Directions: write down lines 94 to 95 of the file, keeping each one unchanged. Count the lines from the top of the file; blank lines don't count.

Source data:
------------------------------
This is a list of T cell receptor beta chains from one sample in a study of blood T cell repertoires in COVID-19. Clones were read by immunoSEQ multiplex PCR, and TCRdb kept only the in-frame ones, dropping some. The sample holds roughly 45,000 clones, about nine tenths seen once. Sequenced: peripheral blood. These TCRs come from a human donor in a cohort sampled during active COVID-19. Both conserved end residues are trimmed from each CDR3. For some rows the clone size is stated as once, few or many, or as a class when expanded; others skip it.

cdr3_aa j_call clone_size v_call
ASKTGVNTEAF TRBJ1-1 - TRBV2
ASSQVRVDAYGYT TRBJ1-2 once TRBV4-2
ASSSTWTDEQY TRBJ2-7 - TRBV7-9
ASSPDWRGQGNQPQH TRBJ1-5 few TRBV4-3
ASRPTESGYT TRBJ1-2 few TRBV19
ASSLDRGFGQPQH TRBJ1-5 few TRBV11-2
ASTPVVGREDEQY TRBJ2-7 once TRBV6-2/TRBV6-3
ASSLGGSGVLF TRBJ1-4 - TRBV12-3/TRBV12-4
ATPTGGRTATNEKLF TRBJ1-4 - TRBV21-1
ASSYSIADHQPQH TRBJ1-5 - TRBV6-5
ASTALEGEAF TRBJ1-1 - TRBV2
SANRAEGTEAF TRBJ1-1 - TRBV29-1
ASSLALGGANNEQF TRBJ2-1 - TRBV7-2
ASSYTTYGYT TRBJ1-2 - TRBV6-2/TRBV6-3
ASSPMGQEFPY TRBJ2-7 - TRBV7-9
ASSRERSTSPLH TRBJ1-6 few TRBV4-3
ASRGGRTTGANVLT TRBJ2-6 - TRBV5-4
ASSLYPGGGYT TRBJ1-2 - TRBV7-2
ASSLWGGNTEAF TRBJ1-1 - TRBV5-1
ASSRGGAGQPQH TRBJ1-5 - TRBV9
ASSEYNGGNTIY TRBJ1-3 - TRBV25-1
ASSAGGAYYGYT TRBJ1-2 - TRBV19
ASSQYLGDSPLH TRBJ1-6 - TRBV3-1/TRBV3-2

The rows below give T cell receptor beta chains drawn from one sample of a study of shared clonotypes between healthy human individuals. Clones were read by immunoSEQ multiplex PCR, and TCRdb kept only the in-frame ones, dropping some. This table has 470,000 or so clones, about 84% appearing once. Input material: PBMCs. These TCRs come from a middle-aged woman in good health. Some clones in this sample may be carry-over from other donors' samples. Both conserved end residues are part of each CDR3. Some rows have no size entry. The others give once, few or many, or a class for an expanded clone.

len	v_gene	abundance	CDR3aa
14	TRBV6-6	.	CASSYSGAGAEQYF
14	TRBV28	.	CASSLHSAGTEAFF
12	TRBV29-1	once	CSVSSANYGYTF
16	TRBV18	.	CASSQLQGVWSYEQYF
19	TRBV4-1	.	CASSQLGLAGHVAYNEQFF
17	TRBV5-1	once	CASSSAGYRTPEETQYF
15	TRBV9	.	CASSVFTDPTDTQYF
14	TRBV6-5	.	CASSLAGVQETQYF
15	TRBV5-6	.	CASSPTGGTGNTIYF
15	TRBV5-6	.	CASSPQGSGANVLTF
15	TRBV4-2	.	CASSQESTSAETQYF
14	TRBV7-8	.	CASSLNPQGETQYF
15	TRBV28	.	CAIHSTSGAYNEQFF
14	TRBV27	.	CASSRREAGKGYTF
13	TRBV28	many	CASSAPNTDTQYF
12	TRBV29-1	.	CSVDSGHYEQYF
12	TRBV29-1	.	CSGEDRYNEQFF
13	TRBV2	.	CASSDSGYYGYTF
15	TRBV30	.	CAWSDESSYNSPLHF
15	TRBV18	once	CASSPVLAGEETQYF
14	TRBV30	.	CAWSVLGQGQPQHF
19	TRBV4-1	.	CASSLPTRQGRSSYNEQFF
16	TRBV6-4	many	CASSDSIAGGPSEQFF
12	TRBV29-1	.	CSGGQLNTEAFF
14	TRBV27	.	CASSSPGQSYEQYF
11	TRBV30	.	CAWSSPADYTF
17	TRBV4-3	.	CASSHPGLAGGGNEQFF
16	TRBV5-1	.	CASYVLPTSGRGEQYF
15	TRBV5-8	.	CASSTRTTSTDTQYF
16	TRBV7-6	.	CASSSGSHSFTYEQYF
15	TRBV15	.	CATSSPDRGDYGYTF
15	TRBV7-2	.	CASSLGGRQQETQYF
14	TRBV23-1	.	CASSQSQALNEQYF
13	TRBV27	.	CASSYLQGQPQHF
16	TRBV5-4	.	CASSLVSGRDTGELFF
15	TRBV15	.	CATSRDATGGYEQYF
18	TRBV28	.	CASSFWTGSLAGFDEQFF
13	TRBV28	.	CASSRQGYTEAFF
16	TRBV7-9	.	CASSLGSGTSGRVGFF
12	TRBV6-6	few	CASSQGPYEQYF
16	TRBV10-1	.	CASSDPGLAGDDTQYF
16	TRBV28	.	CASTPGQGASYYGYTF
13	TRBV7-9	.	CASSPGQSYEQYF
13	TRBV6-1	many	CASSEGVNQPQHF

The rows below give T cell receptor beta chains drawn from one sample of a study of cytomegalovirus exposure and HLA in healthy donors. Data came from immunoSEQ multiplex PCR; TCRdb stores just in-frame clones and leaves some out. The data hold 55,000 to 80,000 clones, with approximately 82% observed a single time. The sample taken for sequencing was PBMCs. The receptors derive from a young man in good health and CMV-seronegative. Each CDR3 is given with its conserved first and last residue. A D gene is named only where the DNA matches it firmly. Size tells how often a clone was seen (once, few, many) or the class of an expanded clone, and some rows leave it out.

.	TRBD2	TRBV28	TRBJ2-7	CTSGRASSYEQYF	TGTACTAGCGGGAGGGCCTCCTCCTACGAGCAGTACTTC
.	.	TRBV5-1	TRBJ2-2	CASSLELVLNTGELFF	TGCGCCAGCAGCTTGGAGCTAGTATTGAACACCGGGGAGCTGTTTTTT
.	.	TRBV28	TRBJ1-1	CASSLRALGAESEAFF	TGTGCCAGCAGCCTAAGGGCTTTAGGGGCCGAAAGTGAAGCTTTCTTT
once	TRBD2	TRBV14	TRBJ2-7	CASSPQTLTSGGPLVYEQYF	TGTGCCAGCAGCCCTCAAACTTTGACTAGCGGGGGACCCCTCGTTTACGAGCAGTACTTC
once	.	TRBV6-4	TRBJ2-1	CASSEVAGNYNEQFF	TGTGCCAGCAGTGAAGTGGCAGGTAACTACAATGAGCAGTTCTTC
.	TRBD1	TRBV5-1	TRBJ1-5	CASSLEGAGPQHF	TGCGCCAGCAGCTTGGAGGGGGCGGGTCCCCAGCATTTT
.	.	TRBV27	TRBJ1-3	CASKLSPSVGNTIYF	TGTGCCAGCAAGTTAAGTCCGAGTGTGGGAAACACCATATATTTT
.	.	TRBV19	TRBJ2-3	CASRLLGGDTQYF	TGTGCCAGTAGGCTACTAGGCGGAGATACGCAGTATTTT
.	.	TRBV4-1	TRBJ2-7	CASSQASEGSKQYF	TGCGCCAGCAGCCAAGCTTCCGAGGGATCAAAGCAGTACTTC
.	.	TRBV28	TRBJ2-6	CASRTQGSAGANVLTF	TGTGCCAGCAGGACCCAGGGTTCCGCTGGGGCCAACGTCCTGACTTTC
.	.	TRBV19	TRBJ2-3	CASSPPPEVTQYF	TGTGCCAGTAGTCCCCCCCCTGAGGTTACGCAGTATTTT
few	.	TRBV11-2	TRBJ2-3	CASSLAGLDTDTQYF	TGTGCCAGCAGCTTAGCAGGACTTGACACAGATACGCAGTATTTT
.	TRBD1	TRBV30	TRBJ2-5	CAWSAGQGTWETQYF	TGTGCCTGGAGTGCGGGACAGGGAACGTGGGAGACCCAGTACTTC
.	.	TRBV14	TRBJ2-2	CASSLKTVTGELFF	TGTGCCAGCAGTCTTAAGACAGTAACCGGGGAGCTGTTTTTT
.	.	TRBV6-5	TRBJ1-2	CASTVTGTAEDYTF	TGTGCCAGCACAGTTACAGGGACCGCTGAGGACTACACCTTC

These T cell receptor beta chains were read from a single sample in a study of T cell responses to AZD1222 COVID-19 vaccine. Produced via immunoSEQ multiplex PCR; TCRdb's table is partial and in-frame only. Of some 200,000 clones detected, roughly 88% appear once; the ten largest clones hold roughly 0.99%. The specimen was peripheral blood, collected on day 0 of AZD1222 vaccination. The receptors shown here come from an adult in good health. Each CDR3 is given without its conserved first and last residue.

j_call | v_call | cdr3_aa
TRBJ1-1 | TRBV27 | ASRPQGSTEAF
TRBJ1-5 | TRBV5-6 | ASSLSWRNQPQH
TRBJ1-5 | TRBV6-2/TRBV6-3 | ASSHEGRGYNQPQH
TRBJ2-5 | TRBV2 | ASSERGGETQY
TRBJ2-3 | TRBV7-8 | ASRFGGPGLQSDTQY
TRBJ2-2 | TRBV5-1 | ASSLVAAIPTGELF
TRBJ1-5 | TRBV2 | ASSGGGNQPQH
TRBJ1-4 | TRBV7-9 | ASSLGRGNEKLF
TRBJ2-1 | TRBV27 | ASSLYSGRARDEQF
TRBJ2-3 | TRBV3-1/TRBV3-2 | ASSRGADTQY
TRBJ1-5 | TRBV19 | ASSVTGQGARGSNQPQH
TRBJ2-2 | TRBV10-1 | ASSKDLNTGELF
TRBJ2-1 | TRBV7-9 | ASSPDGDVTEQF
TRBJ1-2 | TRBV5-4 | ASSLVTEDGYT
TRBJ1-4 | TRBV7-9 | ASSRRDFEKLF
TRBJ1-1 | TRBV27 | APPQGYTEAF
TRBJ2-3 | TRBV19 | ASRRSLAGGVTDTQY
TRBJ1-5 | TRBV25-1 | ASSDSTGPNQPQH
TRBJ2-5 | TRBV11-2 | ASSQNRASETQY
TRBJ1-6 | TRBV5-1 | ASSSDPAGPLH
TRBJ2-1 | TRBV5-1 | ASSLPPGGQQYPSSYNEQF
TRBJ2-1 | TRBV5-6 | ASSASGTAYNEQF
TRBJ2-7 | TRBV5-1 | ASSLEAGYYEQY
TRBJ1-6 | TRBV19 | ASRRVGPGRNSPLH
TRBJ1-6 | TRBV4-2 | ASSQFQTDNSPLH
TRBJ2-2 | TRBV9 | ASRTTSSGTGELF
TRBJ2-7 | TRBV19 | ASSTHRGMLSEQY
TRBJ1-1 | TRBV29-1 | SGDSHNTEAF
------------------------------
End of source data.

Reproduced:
TRBJ2-3 | TRBV7-8 | ASRFGGPGLQSDTQY
TRBJ2-2 | TRBV5-1 | ASSLVAAIPTGELF